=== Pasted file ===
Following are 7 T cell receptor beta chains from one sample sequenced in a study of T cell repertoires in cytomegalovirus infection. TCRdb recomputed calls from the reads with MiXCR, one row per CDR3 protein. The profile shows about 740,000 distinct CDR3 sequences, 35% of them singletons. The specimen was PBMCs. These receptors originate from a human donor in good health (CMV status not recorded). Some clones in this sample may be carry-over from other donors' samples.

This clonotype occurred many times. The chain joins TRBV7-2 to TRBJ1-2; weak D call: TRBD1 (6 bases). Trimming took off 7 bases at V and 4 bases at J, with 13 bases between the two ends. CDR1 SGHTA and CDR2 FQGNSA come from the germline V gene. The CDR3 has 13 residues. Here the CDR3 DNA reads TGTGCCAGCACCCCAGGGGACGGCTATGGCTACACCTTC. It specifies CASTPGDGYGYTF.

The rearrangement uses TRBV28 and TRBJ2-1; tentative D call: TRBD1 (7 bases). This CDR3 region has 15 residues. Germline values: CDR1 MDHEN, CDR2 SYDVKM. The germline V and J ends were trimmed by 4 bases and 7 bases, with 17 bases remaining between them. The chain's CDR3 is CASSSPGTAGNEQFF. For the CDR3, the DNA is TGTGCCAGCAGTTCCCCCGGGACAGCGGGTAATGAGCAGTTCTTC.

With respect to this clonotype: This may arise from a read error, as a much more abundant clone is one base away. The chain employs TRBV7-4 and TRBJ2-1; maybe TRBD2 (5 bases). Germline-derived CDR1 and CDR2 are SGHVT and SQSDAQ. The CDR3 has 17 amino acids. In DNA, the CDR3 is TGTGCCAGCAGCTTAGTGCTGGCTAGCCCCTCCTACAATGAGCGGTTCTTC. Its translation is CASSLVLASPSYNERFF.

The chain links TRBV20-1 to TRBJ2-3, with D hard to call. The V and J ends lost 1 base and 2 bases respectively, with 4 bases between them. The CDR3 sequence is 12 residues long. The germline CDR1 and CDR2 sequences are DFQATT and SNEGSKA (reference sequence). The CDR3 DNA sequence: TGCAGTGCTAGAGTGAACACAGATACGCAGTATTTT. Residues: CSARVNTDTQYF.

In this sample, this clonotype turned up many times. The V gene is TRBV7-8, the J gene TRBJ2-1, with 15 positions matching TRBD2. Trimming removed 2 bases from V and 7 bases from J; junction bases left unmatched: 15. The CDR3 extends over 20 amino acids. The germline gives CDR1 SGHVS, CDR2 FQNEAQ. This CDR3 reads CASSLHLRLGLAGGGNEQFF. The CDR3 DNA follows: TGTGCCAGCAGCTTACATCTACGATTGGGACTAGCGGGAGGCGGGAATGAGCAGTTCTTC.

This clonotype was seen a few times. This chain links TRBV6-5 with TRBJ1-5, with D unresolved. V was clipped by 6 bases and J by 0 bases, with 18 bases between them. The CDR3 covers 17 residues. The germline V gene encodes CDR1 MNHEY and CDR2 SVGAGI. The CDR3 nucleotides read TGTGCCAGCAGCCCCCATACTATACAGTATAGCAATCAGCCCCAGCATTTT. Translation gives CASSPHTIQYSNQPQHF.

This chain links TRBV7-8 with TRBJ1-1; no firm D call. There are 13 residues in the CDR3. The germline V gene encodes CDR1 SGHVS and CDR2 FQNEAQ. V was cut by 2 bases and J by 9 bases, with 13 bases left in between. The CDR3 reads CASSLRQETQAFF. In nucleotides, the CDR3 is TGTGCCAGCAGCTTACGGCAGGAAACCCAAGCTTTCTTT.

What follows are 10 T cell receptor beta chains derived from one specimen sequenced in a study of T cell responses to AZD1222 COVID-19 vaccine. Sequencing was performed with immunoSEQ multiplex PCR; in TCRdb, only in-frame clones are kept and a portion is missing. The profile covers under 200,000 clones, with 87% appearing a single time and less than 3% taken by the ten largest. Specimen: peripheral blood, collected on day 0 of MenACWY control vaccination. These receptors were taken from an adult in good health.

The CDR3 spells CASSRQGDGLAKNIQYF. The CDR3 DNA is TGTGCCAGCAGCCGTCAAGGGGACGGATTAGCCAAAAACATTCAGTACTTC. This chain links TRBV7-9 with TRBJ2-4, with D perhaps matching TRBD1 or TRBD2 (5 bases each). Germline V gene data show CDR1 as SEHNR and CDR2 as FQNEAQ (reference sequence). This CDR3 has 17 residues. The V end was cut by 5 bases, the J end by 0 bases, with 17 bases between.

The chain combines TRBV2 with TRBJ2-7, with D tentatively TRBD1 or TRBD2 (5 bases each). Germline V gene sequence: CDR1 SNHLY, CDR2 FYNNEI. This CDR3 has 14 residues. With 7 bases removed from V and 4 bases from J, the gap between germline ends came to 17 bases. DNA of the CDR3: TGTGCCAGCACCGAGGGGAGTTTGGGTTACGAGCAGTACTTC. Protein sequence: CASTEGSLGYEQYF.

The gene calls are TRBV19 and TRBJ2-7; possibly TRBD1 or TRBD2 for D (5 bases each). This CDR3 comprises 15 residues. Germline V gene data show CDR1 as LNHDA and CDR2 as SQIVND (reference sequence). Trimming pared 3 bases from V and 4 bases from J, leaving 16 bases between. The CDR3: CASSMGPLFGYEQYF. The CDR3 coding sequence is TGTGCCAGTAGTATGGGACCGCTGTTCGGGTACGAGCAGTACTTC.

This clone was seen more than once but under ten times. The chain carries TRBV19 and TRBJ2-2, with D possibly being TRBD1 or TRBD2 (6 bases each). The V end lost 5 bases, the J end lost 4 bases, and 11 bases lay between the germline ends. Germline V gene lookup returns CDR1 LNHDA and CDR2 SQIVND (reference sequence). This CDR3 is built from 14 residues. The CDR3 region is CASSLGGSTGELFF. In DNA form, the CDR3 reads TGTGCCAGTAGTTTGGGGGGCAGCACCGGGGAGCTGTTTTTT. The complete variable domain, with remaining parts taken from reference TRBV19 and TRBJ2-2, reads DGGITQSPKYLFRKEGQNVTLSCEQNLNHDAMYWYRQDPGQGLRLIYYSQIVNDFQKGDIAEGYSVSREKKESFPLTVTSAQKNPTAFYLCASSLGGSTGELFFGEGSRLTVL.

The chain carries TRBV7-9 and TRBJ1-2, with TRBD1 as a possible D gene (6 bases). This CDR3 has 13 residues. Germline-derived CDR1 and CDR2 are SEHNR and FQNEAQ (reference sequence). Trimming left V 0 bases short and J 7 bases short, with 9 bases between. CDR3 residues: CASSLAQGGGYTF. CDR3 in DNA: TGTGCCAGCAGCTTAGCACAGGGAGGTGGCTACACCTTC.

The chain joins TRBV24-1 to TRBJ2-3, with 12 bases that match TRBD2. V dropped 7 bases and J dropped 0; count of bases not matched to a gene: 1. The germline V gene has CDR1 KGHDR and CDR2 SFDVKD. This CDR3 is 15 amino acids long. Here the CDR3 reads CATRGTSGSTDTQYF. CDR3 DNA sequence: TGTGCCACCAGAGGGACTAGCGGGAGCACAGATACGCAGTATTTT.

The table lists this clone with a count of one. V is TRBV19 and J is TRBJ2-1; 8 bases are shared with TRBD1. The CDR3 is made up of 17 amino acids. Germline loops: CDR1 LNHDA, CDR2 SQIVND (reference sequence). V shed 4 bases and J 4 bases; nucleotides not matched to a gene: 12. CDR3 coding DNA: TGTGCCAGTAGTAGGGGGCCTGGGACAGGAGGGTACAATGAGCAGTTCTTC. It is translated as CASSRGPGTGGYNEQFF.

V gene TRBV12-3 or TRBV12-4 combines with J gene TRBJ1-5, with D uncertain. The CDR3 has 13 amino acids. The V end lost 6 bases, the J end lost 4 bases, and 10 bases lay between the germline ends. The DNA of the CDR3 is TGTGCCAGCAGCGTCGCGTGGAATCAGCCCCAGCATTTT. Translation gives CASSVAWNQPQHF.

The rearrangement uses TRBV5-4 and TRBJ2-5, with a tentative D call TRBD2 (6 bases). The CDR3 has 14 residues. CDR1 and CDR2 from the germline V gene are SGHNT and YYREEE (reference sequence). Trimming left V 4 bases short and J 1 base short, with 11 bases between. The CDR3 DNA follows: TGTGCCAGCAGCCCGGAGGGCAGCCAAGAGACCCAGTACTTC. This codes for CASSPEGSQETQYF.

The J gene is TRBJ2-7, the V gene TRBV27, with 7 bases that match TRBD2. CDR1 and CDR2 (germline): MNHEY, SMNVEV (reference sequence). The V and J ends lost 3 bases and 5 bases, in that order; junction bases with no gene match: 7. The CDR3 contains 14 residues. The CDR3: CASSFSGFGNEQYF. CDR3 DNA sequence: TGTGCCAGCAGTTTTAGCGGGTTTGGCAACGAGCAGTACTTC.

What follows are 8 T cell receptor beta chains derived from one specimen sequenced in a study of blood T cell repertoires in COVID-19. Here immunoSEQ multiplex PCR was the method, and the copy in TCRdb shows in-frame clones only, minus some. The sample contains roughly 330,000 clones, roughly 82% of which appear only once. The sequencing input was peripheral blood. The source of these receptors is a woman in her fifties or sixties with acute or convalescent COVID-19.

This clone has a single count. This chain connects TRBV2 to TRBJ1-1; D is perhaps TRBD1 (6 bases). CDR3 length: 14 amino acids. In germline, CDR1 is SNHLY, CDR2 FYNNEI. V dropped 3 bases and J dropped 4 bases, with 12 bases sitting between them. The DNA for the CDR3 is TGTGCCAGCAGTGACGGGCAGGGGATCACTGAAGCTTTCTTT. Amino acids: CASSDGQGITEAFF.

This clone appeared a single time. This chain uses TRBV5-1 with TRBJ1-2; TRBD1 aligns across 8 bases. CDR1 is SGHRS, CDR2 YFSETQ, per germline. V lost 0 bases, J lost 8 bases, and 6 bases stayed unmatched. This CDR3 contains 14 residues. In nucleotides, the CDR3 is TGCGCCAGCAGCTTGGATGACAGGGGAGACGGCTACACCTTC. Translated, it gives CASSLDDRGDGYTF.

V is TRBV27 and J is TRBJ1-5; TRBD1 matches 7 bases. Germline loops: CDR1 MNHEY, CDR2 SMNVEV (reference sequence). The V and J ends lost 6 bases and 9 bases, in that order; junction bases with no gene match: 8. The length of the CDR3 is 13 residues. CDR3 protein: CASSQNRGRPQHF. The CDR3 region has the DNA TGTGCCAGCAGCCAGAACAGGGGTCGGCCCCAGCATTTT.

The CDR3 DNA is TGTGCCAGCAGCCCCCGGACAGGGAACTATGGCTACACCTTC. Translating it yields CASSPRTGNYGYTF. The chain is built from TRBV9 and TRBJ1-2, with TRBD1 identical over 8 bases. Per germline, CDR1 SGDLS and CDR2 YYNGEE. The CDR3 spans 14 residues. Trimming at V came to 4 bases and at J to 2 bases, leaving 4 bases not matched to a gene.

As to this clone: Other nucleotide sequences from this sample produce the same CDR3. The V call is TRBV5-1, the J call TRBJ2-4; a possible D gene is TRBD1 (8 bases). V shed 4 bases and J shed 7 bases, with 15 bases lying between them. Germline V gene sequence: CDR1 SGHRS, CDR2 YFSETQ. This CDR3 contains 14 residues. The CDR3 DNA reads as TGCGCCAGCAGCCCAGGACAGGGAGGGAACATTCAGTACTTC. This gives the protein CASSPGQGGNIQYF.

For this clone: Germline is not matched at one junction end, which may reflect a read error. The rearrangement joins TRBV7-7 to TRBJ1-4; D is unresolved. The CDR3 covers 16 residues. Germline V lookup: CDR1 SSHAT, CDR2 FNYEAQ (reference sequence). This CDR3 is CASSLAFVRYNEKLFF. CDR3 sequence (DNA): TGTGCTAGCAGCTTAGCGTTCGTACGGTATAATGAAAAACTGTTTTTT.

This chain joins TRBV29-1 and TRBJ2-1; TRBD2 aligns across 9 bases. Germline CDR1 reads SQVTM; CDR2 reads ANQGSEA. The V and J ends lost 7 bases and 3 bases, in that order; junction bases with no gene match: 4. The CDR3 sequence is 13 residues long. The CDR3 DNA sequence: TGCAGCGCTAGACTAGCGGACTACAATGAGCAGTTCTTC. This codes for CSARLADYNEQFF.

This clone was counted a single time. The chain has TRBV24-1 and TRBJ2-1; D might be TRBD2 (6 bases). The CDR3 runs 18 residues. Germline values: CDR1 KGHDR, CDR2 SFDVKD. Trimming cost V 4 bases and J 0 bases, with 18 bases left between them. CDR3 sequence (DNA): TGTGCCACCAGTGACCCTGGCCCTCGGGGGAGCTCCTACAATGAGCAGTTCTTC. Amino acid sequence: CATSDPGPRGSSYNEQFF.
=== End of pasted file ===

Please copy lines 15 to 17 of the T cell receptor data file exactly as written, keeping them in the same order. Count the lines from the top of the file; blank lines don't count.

The chain joins TRBV24-1 to TRBJ2-3, with 12 bases that match TRBD2. V dropped 7 bases and J dropped 0; count of bases not matched to a gene: 1. The germline V gene has CDR1 KGHDR and CDR2 SFDVKD. This CDR3 is 15 amino acids long. Here the CDR3 reads CATRGTSGSTDTQYF. CDR3 DNA sequence: TGTGCCACCAGAGGGACTAGCGGGAGCACAGATACGCAGTATTTT.

The table lists this clone with a count of one. V is TRBV19 and J is TRBJ2-1; 8 bases are shared with TRBD1. The CDR3 is made up of 17 amino acids. Germline loops: CDR1 LNHDA, CDR2 SQIVND (reference sequence). V shed 4 bases and J 4 bases; nucleotides not matched to a gene: 12. CDR3 coding DNA: TGTGCCAGTAGTAGGGGGCCTGGGACAGGAGGGTACAATGAGCAGTTCTTC. It is translated as CASSRGPGTGGYNEQFF.

V gene TRBV12-3 or TRBV12-4 combines with J gene TRBJ1-5, with D uncertain. The CDR3 has 13 amino acids. The V end lost 6 bases, the J end lost 4 bases, and 10 bases lay between the germline ends. The DNA of the CDR3 is TGTGCCAGCAGCGTCGCGTGGAATCAGCCCCAGCATTTT. Translation gives CASSVAWNQPQHF.